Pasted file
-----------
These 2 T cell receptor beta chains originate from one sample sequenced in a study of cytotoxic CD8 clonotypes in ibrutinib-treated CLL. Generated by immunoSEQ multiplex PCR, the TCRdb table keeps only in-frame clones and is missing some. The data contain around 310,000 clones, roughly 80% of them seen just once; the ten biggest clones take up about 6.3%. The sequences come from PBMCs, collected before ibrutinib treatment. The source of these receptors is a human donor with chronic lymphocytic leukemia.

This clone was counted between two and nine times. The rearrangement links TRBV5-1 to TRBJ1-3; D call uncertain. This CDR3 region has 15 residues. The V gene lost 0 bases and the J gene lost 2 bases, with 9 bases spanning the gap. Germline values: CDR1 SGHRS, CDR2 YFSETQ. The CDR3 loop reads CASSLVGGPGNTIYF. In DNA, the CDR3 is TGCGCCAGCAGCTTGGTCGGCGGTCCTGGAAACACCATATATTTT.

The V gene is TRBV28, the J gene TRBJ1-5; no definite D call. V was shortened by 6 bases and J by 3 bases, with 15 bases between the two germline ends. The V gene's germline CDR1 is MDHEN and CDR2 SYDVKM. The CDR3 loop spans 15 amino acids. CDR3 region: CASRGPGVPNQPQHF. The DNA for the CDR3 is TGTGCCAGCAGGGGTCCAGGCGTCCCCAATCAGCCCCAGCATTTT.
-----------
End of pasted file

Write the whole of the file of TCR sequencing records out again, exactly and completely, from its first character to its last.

These 2 T cell receptor beta chains originate from one sample sequenced in a study of cytotoxic CD8 clonotypes in ibrutinib-treated CLL. Generated by immunoSEQ multiplex PCR, the TCRdb table keeps only in-frame clones and is missing some. The data contain around 310,000 clones, roughly 80% of them seen just once; the ten biggest clones take up about 6.3%. The sequences come from PBMCs, collected before ibrutinib treatment. The source of these receptors is a human donor with chronic lymphocytic leukemia.

This clone was counted between two and nine times. The rearrangement links TRBV5-1 to TRBJ1-3; D call uncertain. This CDR3 region has 15 residues. The V gene lost 0 bases and the J gene lost 2 bases, with 9 bases spanning the gap. Germline values: CDR1 SGHRS, CDR2 YFSETQ. The CDR3 loop reads CASSLVGGPGNTIYF. In DNA, the CDR3 is TGCGCCAGCAGCTTGGTCGGCGGTCCTGGAAACACCATATATTTT.

The V gene is TRBV28, the J gene TRBJ1-5; no definite D call. V was shortened by 6 bases and J by 3 bases, with 15 bases between the two germline ends. The V gene's germline CDR1 is MDHEN and CDR2 SYDVKM. The CDR3 loop spans 15 amino acids. CDR3 region: CASRGPGVPNQPQHF. The DNA for the CDR3 is TGTGCCAGCAGGGGTCCAGGCGTCCCCAATCAGCCCCAGCATTTT.